C and C++: C was the first compiled language I spent a great deal of time with. I wrote hundreds of thousands of lines of C. I got into C++ fairly early in its life cycle, because I was fascinated by how early C++ compilers were just front end processors that spit out C code (cfront).
(If you know my last name and search the archives, you’ll find I was a regular in the USENET comp.lang.c newsgroup.)
COBOL: I never wrote a line of COBOL, but I was once given the task of reverse-engineering a COBOL program into some other language. Mostly it’s listed here because it’s the only computer programming language I’ve ever used to pick up a gal (long story).
Eiffel and Erlang: Two languages I met at a party and someday want to get to know better. Added to this list as a reminder. (I did briefly look into Erlang but wasn’t very whelmed. Something about the language put me off, although I can’t recall exactly what that was now.)
Forth: Fascinates me for how it works (the stack). I used the basic idea behind Forth as a key architecture note in BOOL (see above). It’s also cool in that Forth is used by astronomers to program their telescopes.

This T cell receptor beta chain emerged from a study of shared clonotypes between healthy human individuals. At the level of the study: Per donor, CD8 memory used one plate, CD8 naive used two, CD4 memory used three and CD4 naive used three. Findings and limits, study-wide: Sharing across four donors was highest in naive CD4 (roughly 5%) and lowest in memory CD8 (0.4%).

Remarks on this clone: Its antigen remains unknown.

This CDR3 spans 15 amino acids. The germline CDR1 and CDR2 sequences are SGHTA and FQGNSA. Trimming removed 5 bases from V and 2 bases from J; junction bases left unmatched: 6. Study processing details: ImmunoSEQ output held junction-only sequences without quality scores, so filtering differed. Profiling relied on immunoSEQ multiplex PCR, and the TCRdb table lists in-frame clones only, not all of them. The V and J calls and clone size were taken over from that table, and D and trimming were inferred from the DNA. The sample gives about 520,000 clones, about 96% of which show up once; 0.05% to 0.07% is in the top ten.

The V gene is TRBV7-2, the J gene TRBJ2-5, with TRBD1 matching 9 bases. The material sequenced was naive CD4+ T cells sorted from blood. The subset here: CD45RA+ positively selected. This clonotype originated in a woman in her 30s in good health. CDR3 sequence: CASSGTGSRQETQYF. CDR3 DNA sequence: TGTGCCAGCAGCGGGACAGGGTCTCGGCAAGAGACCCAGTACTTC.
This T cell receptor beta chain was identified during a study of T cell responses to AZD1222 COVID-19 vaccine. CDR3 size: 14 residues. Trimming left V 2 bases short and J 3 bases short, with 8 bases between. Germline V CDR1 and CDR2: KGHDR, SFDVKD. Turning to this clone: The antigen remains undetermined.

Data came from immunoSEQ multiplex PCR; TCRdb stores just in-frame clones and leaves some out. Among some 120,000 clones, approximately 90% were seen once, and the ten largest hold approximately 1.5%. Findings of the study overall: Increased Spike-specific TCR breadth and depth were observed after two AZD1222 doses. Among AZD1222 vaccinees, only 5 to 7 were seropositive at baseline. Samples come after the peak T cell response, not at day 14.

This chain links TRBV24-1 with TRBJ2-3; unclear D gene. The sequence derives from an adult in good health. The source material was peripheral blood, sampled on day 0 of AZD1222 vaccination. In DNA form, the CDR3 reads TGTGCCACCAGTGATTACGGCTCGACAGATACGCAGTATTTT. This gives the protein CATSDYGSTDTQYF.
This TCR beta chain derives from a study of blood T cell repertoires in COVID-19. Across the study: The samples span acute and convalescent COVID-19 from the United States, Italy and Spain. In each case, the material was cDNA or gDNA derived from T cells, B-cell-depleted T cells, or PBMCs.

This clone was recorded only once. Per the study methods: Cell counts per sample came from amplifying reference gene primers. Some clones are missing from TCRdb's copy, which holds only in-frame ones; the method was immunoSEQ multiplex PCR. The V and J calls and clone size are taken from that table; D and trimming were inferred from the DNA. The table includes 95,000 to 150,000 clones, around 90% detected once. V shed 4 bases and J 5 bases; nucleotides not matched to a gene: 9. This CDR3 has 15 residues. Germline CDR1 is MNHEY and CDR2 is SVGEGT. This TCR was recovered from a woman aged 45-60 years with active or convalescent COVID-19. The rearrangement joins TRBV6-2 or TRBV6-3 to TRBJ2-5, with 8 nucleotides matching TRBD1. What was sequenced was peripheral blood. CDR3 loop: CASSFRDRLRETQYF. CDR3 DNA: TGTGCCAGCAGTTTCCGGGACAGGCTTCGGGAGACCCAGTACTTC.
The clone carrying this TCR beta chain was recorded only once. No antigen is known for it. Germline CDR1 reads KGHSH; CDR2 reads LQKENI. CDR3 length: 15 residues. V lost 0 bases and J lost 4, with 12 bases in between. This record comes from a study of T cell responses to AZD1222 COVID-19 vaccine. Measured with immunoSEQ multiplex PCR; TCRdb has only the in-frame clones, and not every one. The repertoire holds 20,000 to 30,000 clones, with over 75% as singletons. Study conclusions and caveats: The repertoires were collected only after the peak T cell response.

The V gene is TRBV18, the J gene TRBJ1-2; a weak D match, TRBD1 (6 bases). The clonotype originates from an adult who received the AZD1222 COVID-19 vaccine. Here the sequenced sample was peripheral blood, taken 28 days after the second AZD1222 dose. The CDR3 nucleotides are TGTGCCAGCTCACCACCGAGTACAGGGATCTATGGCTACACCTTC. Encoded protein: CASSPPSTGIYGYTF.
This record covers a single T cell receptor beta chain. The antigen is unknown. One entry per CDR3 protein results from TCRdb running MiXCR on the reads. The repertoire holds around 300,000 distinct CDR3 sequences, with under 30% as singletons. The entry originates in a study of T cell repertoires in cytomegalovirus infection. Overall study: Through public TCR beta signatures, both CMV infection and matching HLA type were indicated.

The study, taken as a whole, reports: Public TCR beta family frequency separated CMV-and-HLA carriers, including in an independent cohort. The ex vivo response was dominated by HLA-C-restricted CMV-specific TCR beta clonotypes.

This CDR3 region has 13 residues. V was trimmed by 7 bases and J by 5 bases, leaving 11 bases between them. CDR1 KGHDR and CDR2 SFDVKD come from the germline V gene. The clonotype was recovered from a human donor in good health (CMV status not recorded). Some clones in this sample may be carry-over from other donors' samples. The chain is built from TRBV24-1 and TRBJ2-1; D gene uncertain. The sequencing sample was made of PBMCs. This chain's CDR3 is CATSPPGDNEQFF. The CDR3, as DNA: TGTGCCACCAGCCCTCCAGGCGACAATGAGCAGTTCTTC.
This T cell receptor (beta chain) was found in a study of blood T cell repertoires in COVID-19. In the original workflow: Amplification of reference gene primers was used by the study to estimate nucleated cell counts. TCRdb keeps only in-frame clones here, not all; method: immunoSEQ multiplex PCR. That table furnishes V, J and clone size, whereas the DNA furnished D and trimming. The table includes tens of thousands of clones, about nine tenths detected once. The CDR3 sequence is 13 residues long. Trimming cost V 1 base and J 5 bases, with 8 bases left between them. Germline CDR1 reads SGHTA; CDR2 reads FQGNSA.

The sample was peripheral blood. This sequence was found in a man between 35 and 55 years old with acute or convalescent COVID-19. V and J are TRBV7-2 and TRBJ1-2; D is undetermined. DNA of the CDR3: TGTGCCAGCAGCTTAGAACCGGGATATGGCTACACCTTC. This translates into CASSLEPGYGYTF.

Fortran: Another language I never wrote in but needed to know well enough to reverse-engineer programs written in. (Such a conversion of a Fortran program to C resulted in one of the (fortunately rare) major fails in my career. The original code used massive data arrays C didn’t support, and it was early enough in my career that I wasn’t up to engineering virtual disk space.)
GRIP: An obscure graphics programming language for old Unigraphics CAD/CAM software. So lost to history that it barely exists on the web.
Haskell: One of several explorations into purely functional programming languages (which I still haven’t wrapped my head around enough to write really good code for). I’ve got a compiler and language manuals; Haskell is mostly a future project.
A great deal of this was done through work, especially in conjunction with Java and J2EE (see below).
I might also include SGML here, since I explored it to understand HTML better.
Java and J2EE: In the latter stage of my career, most of what I did was in Java, a language I didn’t take seriously at first but grew to love. After many years of assembly and C programming, Java was a pretty friendly face. I ended up writing a lot of lines of Java code. It became one of my primary languages.
I did a fair amount of J2EE programming for some outward-facing corporate web applications for the CRM group at The Company. And a lot of library and framework development. I’m especially proud of the DataBridge and DataCollector applications. [See DataBridge, DataBridge Drivers, DataCollector, and DataCollector Factories.]
IBM JCL: A nightmare of a language used to provide the IBM mainframes with information needed to launch and execute a program. It’s an ancient, obsolete, massive language that was cryptic and difficult. I needed for the IBM 360 at my college. Never gone near it since.
Lisp: A language that’s beyond cool. First time I’ve ever laughed out loud with delight while reading a programming manual. “Lisp does that? HA!”